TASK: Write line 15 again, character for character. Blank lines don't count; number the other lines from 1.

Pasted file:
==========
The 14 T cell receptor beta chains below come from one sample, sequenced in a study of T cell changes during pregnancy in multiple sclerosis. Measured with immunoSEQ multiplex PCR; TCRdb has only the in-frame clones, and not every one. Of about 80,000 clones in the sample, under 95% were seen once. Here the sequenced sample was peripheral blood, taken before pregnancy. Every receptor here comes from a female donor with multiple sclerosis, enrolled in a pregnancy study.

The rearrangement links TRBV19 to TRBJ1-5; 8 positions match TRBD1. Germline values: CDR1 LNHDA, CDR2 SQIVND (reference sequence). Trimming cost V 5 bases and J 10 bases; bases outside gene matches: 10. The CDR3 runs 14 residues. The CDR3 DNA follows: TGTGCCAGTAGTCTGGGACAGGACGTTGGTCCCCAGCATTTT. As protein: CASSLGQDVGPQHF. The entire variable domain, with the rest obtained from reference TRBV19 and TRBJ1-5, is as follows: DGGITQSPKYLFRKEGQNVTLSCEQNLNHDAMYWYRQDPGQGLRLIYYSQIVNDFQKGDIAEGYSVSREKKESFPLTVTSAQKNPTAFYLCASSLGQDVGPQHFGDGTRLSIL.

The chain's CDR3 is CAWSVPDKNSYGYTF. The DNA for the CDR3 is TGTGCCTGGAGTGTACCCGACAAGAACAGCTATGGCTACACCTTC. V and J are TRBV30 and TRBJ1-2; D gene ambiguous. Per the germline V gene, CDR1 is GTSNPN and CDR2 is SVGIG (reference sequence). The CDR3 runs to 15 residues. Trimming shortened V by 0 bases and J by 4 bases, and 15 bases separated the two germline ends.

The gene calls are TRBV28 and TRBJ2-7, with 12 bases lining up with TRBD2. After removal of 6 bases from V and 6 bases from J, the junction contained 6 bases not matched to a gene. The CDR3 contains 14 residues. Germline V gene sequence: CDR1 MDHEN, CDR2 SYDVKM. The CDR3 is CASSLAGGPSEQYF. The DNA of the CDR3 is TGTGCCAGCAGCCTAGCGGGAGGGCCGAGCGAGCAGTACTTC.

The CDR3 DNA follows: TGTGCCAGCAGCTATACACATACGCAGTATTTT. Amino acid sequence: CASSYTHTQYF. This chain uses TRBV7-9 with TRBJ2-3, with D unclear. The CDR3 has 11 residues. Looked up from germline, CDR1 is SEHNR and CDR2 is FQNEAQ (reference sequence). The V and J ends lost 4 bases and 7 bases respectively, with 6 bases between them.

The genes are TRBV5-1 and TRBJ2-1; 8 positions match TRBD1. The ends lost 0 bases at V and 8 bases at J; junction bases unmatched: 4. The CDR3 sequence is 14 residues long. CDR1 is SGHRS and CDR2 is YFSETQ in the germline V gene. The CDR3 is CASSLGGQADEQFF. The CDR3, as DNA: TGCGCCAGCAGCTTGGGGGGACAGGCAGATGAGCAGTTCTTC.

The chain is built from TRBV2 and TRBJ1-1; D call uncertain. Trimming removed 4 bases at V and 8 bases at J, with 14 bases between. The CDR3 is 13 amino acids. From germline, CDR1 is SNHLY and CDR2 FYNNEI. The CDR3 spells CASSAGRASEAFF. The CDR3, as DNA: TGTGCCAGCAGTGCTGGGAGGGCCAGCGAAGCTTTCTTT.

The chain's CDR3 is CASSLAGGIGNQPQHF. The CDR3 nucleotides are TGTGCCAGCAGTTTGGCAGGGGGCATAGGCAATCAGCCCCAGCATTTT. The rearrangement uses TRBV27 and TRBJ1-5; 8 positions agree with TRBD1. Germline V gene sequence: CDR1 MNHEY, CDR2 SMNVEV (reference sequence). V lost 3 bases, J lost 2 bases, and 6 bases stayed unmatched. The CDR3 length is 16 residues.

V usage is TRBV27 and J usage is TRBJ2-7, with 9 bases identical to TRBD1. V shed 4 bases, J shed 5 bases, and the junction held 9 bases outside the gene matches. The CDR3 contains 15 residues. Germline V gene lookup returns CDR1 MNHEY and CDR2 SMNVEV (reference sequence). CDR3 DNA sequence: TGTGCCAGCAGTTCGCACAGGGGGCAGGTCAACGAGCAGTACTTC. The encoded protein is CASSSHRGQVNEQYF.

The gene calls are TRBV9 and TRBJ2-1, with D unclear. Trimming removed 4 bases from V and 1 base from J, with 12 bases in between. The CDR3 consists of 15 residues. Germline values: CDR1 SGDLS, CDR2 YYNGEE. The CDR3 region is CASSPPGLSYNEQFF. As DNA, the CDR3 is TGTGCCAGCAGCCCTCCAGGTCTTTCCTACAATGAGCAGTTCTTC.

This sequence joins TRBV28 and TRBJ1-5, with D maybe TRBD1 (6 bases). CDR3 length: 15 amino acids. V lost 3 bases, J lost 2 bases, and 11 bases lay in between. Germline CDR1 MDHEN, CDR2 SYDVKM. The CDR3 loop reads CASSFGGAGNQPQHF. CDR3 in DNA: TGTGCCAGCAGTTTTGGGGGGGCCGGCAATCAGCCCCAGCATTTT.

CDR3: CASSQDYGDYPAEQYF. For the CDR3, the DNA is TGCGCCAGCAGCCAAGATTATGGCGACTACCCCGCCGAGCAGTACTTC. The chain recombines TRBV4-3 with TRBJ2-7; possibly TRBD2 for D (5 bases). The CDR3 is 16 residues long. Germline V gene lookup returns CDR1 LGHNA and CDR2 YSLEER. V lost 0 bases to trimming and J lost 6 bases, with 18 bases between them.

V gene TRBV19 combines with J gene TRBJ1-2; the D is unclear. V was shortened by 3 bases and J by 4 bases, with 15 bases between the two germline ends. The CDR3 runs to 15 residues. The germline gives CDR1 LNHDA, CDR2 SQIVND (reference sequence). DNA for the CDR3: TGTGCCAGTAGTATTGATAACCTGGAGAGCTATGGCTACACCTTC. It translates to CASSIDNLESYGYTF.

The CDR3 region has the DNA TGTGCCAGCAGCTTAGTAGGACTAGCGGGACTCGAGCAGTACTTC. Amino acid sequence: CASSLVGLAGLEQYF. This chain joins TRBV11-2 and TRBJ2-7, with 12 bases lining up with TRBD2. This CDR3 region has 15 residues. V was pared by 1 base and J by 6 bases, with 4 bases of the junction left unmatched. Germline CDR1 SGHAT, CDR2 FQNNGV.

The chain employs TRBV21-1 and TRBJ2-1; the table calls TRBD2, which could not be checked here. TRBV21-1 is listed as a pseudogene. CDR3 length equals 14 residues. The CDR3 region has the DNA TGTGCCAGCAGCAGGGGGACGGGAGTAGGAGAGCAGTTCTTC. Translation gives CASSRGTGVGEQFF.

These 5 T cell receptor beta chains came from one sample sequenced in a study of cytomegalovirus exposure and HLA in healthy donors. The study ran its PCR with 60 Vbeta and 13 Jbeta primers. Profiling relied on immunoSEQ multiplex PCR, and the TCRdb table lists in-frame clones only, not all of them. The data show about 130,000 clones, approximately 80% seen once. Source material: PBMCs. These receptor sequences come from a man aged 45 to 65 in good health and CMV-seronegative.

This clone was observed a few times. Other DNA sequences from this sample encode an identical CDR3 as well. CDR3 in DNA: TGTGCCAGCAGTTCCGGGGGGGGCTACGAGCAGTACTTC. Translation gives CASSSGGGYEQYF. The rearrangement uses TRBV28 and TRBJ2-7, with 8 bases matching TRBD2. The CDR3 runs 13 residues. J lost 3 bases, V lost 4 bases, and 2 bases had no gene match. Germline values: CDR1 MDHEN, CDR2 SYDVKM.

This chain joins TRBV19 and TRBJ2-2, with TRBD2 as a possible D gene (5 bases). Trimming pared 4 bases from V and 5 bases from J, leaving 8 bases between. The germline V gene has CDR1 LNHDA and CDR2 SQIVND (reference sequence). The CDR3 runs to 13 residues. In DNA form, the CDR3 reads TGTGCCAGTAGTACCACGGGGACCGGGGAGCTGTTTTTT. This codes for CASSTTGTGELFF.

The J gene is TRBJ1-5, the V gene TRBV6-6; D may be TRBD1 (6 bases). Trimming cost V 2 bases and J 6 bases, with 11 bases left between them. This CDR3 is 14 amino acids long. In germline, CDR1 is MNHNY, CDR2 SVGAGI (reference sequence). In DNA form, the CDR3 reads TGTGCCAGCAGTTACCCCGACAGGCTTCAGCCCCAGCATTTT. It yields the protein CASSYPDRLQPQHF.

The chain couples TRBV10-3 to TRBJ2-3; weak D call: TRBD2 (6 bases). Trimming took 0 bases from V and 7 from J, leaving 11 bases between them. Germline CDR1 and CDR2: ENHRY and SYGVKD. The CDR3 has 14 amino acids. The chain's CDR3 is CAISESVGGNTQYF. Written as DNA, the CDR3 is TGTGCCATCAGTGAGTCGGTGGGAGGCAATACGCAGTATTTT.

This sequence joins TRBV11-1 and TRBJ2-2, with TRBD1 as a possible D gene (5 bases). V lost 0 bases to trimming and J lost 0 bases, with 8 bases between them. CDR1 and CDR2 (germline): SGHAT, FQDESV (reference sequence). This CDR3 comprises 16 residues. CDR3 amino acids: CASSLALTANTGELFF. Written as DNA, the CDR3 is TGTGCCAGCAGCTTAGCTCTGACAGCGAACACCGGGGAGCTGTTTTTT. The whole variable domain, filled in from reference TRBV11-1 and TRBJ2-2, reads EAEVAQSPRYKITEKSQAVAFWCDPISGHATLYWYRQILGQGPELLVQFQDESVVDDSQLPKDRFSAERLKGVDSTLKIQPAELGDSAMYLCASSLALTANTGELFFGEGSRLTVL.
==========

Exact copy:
The chain employs TRBV21-1 and TRBJ2-1; the table calls TRBD2, which could not be checked here. TRBV21-1 is listed as a pseudogene. CDR3 length equals 14 residues. The CDR3 region has the DNA TGTGCCAGCAGCAGGGGGACGGGAGTAGGAGAGCAGTTCTTC. Translation gives CASSRGTGVGEQFF.